What are some tips for someone who is about to attend business school? originally appeared on Quora – the place to gain and share knowledge, empowering people to learn from others and better understand the world.
What are some tips for someone who is about to attend business school?
I’m assuming by “business school” you mean an MBA program, although I think my advice will likely apply to undergraduate school as well.
Here are my top 10 tips for getting the most out of your MBA program.
- Make sure you get your money’s worth. MBA’s are expensive. Mine was about $1,000 per class day. Overall, my cohort spent over $1 million on the program. Keep that in mind everyday when you sit down in class: Imagine forking over $1,000 in cash (or whatever your tuition breakdown is) when you arrive each day. Make sure you see the value in that class. If not, demand it.
- Don’t let your professors be lazy. If your professor is essentially just reading the book to the class and flipping through the PowerPoint deck provided by the book publisher YOU ARE WASTING YOUR TIME AND MONEY. Push your professors to provide real world examples and relate their own experience (if they have any – some have no business experience). The classroom should be a dialog, not a canned speech.
- Do the reading and prep work. If the class lecture is your first exposure to a topic, you’re already failing. As much as I advocate for holding the faculty accountable, you have to own the other side of the equation. Professors often teach to the middle of the bell curve, so its up to you and your cohort to move that curve to the right. Having an overview of the material in advance will help you ask better questions and get more out of your class time. It allows more dialog, and less time reviewing the reading. Make sure to read any linked articles in your syllabus, and do some additional digging instead of just stopping at the required list.
- Take collaborative notes with your classmates: Taking notes will help you retain information, but comparing notes with your classmates will help uncover things you missed. Using programs like Evernote, OneNote, or Google Docs will allow you to share and edit documents in real time annotated with images, sketches, or even video. Its easy to do a quick image search and add supply and demand curves, charts, finance equations, and other examples into your notes instead of trying to sketch them out.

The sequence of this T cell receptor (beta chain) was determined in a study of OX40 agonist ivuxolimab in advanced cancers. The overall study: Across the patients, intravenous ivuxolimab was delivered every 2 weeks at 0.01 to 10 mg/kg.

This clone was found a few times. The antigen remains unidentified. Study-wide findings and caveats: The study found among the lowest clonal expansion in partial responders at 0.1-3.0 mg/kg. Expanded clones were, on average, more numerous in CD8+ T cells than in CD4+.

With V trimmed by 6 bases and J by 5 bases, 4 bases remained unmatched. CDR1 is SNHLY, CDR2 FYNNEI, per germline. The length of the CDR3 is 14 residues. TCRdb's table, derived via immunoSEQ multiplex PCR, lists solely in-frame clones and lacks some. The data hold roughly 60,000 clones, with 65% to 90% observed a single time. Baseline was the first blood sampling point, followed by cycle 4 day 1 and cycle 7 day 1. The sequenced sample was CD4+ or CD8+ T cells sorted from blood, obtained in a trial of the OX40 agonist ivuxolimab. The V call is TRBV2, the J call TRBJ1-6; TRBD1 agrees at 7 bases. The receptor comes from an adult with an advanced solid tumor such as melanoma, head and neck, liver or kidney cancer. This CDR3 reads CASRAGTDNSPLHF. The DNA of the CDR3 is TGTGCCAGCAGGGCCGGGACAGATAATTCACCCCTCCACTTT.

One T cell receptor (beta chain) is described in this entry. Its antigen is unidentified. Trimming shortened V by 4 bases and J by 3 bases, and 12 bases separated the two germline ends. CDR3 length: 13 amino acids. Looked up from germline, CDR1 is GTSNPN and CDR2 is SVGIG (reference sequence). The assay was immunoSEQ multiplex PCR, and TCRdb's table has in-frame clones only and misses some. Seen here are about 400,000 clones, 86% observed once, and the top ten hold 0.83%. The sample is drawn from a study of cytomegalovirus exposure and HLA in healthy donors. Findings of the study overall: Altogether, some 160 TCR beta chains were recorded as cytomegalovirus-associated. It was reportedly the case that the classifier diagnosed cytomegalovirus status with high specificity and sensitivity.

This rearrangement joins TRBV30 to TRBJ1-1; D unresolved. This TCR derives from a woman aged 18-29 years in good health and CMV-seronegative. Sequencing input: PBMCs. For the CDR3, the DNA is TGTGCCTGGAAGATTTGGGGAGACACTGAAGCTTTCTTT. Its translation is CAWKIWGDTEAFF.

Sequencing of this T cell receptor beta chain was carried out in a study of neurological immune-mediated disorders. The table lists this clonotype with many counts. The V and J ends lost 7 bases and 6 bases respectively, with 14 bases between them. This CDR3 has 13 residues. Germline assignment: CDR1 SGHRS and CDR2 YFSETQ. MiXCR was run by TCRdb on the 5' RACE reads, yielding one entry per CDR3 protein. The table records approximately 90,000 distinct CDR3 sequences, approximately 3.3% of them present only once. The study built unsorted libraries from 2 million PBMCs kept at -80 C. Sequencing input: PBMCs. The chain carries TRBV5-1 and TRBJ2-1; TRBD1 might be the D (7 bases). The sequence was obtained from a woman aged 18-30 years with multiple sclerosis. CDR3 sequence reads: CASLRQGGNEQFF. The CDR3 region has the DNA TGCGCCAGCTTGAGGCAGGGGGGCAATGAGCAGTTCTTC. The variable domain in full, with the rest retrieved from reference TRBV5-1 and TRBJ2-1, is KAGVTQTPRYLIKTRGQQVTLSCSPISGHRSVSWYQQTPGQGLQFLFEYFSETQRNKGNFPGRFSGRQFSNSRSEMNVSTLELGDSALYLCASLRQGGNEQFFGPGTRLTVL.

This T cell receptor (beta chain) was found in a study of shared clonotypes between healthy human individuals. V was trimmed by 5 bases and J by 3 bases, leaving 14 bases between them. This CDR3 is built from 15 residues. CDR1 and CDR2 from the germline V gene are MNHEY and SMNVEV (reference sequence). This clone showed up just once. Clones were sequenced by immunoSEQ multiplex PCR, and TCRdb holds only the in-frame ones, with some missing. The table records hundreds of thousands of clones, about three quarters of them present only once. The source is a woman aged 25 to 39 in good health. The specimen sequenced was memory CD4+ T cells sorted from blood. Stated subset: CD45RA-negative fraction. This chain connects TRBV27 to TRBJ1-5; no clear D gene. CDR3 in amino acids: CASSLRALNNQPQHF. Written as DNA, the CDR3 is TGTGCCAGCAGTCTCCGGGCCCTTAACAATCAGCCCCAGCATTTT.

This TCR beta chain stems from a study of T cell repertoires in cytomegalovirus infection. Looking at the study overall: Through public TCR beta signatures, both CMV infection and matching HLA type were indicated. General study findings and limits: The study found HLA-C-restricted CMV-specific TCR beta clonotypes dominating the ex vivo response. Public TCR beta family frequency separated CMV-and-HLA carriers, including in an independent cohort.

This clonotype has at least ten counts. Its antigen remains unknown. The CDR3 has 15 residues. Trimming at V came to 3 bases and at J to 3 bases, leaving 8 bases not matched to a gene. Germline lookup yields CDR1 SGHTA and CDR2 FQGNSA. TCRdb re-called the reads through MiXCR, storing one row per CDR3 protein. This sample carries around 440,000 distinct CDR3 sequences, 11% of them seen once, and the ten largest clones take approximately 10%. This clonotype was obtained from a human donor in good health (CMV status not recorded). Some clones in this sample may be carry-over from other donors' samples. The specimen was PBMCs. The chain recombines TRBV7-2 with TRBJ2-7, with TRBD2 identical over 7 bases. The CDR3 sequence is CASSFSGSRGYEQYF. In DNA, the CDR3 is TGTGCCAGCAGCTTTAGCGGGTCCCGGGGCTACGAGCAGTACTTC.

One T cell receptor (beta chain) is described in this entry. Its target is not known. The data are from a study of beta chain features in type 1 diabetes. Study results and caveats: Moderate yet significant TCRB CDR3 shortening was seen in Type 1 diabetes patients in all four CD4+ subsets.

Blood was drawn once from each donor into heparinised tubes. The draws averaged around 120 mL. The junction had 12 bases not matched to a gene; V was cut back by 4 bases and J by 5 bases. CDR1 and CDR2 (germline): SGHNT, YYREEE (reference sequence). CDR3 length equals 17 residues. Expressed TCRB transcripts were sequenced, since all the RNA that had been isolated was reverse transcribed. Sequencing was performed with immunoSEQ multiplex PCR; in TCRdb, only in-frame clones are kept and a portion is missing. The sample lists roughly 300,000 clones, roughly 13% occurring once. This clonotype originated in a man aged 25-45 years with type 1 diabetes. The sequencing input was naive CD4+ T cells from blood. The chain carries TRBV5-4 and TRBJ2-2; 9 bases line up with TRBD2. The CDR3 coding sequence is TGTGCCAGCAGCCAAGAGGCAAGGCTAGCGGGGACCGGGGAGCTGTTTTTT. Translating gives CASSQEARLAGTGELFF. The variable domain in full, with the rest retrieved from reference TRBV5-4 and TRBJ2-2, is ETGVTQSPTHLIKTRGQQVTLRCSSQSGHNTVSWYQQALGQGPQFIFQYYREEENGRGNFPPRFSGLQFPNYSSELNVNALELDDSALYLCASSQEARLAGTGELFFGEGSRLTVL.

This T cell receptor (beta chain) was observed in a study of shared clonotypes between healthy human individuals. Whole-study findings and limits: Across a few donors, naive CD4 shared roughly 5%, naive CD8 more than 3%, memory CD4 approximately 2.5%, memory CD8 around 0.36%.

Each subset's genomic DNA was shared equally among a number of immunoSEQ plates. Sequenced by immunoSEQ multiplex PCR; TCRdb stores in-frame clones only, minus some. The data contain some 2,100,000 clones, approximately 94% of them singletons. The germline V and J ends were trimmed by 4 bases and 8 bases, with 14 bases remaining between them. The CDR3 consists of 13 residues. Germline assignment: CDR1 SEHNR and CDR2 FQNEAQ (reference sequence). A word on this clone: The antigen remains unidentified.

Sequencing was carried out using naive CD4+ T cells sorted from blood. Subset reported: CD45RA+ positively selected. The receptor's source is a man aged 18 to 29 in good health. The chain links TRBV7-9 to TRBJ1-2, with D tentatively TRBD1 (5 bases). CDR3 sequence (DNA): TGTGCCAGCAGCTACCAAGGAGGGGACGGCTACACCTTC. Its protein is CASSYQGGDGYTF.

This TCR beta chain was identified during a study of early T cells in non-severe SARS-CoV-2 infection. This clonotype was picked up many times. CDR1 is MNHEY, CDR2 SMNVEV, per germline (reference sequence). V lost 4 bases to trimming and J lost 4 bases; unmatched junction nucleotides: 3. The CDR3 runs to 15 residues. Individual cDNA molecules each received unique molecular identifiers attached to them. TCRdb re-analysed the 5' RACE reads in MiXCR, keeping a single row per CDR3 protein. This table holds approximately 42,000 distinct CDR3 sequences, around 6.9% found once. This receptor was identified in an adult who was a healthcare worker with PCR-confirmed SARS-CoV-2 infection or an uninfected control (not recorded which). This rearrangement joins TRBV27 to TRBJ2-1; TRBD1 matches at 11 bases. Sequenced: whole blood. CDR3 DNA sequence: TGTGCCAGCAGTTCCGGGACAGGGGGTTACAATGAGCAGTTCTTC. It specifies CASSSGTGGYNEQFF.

- Get to know your classmates. Each of your classmates will have specific strengths: some may have work experience in accounting, manufacturing, supply chain, etc. Leverage their knowledge in each class, and define who subject matter experts are. This will help when you’re stuck in statistics, economics, accounting, or finance. You are also supposed to learn from your classmates, this is why the quality of the cohort is so essential to the quality of the program. If you are the smartest person in the cohort, you went to the wrong school!
- Assume each of your classmates could be your future boss. Communities and networks are small. The best way to leverage your MBA is to grow your professional network. If you’re on a group project, do more than everyone else. Be more prepared. Be the team hero – but be humble. After graduation, you will likely run into your classmates again. You may need them for a job referral. Years down the line, one of them might be your boss – or your bosses boss. Make sure they remember you well.
- Be proactive. Sit in the front row, be engaged, ask questions. Don’t be afraid of asking the wrong question, everybody does sooner or later. If there is a guest speaker, really leverage their knowledge. Don’t wait until the lecture is over to ask a question in a side bar. Most of your professors will be professional academics with limited real world business experience. If are fortunate enough to have a former C-level executive as a professor or lecturer, get them to talk about actual challenges they’ve had.
- Leverage audio books. Many of the non textbook business classics are available as audiobooks that you can listen to while driving to work, doing chores, or working out. Many also have book summaries online. You can also leverage secondary material in your semester breaks. I took advantage of the Teaching Companies lectures on to prep for the Macro and Micro Econ courses and sailed through the classes.
- Dig into the case studies. The real world application of knowledge is what an MBA is all about. The case studies are as close as you’re going to get. Learn as much as you can from them, do the prep work and do not get caught flat footed on the Q&A! Try to understand and not judge the different perspectives from your fellow students. Remember that the program is designed so you learn from each other. In case studies (as in the real business world) there may not be a clear right answer. Sometimes you have to choose between two bad options, and not everyone will agree on the best way forward. Learn to make your case using data and without getting defensive.
- Don’t be afraid to hold the school and program accountable, and switch schools if necessary. I left the first MBA program I enrolled in because of some of the issues cited above. I lost a semesters worth of work and tuition, and took other members of the cohort with me, but the bigger mistake would have been staying and throwing good money after bad. Surprisingly, the other MBA programs we had applied to were happy to add us to their existing cohorts without a fuss. Don’t assume you are stuck if you enrolled in a bad program – start exploring options immediately.
Hope this was helpful.
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Published on: Jun 27, 2018